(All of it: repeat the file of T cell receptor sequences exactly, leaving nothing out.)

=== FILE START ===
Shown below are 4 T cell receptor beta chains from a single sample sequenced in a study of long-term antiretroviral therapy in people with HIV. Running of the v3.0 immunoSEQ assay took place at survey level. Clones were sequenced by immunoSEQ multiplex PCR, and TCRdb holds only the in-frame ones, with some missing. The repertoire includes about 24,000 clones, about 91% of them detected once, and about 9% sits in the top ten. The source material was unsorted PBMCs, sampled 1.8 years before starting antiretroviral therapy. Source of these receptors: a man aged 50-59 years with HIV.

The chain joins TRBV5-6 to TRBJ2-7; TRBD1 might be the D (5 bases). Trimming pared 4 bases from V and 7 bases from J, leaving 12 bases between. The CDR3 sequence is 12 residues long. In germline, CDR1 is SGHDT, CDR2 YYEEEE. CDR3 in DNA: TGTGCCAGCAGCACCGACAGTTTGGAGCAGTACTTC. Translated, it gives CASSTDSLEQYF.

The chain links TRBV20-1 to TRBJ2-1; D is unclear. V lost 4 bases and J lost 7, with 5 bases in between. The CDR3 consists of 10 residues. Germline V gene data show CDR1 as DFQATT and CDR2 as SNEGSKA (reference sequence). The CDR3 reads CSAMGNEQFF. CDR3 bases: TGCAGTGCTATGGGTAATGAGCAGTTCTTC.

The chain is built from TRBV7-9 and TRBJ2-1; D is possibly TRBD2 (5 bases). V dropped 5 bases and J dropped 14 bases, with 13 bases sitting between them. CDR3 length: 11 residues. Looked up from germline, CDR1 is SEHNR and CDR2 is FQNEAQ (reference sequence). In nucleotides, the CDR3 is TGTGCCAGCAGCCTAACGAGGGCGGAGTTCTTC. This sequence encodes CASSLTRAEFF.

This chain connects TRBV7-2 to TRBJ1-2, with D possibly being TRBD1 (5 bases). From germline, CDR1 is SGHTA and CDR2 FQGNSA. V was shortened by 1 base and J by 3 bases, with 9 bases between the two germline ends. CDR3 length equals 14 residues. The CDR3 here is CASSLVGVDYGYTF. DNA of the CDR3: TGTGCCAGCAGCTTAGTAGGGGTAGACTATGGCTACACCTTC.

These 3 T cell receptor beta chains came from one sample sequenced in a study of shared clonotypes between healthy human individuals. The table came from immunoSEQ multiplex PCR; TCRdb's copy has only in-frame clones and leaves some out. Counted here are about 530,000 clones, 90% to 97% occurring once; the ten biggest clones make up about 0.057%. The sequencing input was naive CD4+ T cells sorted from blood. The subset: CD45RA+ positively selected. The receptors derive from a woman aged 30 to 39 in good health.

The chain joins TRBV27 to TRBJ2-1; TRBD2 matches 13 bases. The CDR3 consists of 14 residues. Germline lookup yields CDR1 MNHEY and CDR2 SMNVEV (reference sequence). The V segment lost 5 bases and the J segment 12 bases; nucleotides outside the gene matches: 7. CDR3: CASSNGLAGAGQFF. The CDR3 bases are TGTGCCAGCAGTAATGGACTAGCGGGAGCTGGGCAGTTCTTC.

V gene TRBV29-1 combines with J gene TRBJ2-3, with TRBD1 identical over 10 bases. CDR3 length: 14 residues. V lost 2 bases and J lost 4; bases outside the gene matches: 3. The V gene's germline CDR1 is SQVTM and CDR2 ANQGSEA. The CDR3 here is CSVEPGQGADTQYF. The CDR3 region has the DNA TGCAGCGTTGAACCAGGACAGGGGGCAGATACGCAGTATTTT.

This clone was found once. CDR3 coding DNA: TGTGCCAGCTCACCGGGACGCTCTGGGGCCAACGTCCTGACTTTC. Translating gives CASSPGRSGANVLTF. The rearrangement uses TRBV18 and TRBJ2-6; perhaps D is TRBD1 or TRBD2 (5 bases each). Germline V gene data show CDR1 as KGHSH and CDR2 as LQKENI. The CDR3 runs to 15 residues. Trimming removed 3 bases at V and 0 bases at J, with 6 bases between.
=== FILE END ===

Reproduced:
Shown below are 4 T cell receptor beta chains from a single sample sequenced in a study of long-term antiretroviral therapy in people with HIV. Running of the v3.0 immunoSEQ assay took place at survey level. Clones were sequenced by immunoSEQ multiplex PCR, and TCRdb holds only the in-frame ones, with some missing. The repertoire includes about 24,000 clones, about 91% of them detected once, and about 9% sits in the top ten. The source material was unsorted PBMCs, sampled 1.8 years before starting antiretroviral therapy. Source of these receptors: a man aged 50-59 years with HIV.

The chain joins TRBV5-6 to TRBJ2-7; TRBD1 might be the D (5 bases). Trimming pared 4 bases from V and 7 bases from J, leaving 12 bases between. The CDR3 sequence is 12 residues long. In germline, CDR1 is SGHDT, CDR2 YYEEEE. CDR3 in DNA: TGTGCCAGCAGCACCGACAGTTTGGAGCAGTACTTC. Translated, it gives CASSTDSLEQYF.

The chain links TRBV20-1 to TRBJ2-1; D is unclear. V lost 4 bases and J lost 7, with 5 bases in between. The CDR3 consists of 10 residues. Germline V gene data show CDR1 as DFQATT and CDR2 as SNEGSKA (reference sequence). The CDR3 reads CSAMGNEQFF. CDR3 bases: TGCAGTGCTATGGGTAATGAGCAGTTCTTC.

The chain is built from TRBV7-9 and TRBJ2-1; D is possibly TRBD2 (5 bases). V dropped 5 bases and J dropped 14 bases, with 13 bases sitting between them. CDR3 length: 11 residues. Looked up from germline, CDR1 is SEHNR and CDR2 is FQNEAQ (reference sequence). In nucleotides, the CDR3 is TGTGCCAGCAGCCTAACGAGGGCGGAGTTCTTC. This sequence encodes CASSLTRAEFF.

This chain connects TRBV7-2 to TRBJ1-2, with D possibly being TRBD1 (5 bases). From germline, CDR1 is SGHTA and CDR2 FQGNSA. V was shortened by 1 base and J by 3 bases, with 9 bases between the two germline ends. CDR3 length equals 14 residues. The CDR3 here is CASSLVGVDYGYTF. DNA of the CDR3: TGTGCCAGCAGCTTAGTAGGGGTAGACTATGGCTACACCTTC.

These 3 T cell receptor beta chains came from one sample sequenced in a study of shared clonotypes between healthy human individuals. The table came from immunoSEQ multiplex PCR; TCRdb's copy has only in-frame clones and leaves some out. Counted here are about 530,000 clones, 90% to 97% occurring once; the ten biggest clones make up about 0.057%. The sequencing input was naive CD4+ T cells sorted from blood. The subset: CD45RA+ positively selected. The receptors derive from a woman aged 30 to 39 in good health.

The chain joins TRBV27 to TRBJ2-1; TRBD2 matches 13 bases. The CDR3 consists of 14 residues. Germline lookup yields CDR1 MNHEY and CDR2 SMNVEV (reference sequence). The V segment lost 5 bases and the J segment 12 bases; nucleotides outside the gene matches: 7. CDR3: CASSNGLAGAGQFF. The CDR3 bases are TGTGCCAGCAGTAATGGACTAGCGGGAGCTGGGCAGTTCTTC.

V gene TRBV29-1 combines with J gene TRBJ2-3, with TRBD1 identical over 10 bases. CDR3 length: 14 residues. V lost 2 bases and J lost 4; bases outside the gene matches: 3. The V gene's germline CDR1 is SQVTM and CDR2 ANQGSEA. The CDR3 here is CSVEPGQGADTQYF. The CDR3 region has the DNA TGCAGCGTTGAACCAGGACAGGGGGCAGATACGCAGTATTTT.

This clone was found once. CDR3 coding DNA: TGTGCCAGCTCACCGGGACGCTCTGGGGCCAACGTCCTGACTTTC. Translating gives CASSPGRSGANVLTF. The rearrangement uses TRBV18 and TRBJ2-6; perhaps D is TRBD1 or TRBD2 (5 bases each). Germline V gene data show CDR1 as KGHSH and CDR2 as LQKENI. The CDR3 runs to 15 residues. Trimming removed 3 bases at V and 0 bases at J, with 6 bases between.